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Border Clashes Between Kyrgyzstan And Tajikistan

Kyrgyz soldiers take part in joint military exercises. (Aug. 1, 2014)

The United States voiced its concerns over violent border clashes between Kyrgyzstan and Tajikistan at a meeting of the Organization for Security and Cooperation in Europe.

The United States voiced its concerns over violent border clashes between Kyrgyzstan and Tajikistan at the meeting earlier this month of the Permanent Council of the Organization for Security and Cooperation in Europe, or OSCE. The Permanent Council is one of the main regular decision-making bodies of the OSCE.

In a statement to the Council, Political Counselor Michael Kelleher said, “the United States is deeply concerned by fatal clashes between border security forces of Tajikistan and Kyrgyzstan that have occurred over the past two months in the Ferghana Valley, including an exchange of fire in early July between border officials in the vicinity of Vorukh, as well as an incident in late August on the border between Leilek, Kyrgyzstan and Bobojon Gafur, Tajikistan. These clashes follow a similar confrontation in January, also in Vorukh.”

The statement noted that “these clashes are symptomatic of a larger problem in which the borders of these two states in the Ferghana Valley are still not demarcated, and the cross-border communication, management, and cooperation between border guards in Tajikistan and Kyrgyzstan is woefully inadequate. Rather than eyeing each other across disputed territory, the border guards of Kyrgyzstan and Tajikistan should be cooperating to limit the flow of illicit trade – in drugs, weapons, and humans – that transits the Ferghana Valley, and which undermines our common security throughout the OSCE space.”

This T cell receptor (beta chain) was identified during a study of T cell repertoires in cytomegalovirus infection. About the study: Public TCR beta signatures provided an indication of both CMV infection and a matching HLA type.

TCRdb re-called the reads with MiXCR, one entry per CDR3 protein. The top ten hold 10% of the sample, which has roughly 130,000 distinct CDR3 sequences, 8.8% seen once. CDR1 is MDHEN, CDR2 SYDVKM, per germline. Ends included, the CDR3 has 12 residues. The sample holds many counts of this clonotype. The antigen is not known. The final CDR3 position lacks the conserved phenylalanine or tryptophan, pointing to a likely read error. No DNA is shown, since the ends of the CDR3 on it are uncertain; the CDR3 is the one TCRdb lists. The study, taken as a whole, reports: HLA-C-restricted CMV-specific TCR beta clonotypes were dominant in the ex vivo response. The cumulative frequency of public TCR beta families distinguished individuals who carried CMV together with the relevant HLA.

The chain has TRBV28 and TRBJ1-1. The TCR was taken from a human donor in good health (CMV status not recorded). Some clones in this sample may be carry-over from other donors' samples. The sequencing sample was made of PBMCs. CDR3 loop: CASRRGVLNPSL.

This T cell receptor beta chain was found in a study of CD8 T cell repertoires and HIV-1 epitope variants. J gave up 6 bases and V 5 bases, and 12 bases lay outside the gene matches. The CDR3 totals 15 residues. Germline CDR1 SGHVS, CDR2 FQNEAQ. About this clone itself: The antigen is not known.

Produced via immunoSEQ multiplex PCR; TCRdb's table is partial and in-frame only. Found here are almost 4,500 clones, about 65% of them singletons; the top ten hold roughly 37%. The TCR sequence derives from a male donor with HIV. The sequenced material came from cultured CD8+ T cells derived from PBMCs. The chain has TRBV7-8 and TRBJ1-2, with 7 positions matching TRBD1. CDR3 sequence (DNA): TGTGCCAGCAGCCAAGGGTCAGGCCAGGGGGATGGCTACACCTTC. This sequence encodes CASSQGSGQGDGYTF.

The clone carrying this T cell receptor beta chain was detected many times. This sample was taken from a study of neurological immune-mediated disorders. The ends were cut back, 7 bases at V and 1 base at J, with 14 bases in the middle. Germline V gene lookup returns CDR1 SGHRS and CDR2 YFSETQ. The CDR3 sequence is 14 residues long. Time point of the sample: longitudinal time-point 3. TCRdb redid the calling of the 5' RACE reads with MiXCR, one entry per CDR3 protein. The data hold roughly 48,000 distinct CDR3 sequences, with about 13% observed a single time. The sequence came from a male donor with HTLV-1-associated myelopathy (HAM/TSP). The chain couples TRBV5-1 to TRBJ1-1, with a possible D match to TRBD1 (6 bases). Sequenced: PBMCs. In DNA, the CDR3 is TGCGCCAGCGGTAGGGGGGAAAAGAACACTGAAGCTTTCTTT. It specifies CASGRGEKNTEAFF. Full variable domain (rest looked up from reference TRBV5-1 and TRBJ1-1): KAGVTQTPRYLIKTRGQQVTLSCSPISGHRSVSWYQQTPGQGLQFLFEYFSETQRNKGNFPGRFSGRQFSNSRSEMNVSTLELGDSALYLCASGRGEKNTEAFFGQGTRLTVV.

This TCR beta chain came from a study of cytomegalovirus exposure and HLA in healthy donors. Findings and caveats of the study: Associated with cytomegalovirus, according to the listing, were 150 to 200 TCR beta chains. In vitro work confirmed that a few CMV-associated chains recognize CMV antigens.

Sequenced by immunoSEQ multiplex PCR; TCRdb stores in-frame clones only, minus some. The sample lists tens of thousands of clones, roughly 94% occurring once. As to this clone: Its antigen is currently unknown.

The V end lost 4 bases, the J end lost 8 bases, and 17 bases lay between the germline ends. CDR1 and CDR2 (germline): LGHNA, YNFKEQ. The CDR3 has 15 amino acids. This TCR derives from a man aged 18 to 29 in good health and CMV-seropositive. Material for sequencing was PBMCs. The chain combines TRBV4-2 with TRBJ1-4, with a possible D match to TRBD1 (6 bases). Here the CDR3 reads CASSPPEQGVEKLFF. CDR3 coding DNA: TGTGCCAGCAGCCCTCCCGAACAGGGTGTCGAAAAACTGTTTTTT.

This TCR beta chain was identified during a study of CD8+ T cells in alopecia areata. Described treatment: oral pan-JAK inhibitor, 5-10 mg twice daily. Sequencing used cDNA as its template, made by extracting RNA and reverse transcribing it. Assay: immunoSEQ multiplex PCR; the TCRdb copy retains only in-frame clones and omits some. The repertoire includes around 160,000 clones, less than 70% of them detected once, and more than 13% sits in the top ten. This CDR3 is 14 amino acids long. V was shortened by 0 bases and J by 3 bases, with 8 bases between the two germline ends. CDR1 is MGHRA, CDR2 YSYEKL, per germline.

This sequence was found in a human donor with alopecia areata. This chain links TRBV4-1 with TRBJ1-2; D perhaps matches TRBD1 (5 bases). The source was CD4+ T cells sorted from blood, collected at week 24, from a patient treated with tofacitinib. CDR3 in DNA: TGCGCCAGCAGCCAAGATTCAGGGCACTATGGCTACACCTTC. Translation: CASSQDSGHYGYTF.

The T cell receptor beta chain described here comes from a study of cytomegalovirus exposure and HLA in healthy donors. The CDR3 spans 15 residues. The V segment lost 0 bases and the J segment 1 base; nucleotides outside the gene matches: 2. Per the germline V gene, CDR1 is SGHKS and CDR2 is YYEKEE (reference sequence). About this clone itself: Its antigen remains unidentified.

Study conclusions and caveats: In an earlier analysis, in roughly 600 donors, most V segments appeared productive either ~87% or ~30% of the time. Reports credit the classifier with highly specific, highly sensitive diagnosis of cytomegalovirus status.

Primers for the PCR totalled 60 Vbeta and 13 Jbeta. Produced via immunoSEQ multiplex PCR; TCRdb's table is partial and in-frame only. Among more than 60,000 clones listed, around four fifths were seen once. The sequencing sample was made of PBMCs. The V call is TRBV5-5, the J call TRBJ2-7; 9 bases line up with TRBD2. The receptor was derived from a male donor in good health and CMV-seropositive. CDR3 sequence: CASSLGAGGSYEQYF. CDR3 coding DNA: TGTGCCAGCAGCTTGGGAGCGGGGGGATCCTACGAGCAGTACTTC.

“The United States urges the governments of Tajikistan and Kyrgyzstan to work together with the OSCE Office in Tajikistan and the OSCE Center in Bishkek to find ways to apply the OSCE’s considerable body of knowledge and expertise on border management to address this chronic problem. One way forward might be for the two OSCE field missions to host strengthened, meaningful conversations between border officials in the field, not just in the capitals. Another might be to expand the highly successful OSCE Patrolling, Programming, and Leadership project to include Kyrgyzstani border guards alongside their Tajikistani and Afghan peers.”

“There are surely other activities we could take to build confidence and reduce tensions along the borders,” Mr. Kelleher said in conclusion. “Whatever path we take, the OSCE should act quickly to assist Kyrgyzstan and Tajikistan to resolve the underlying issues fueling these clashes.”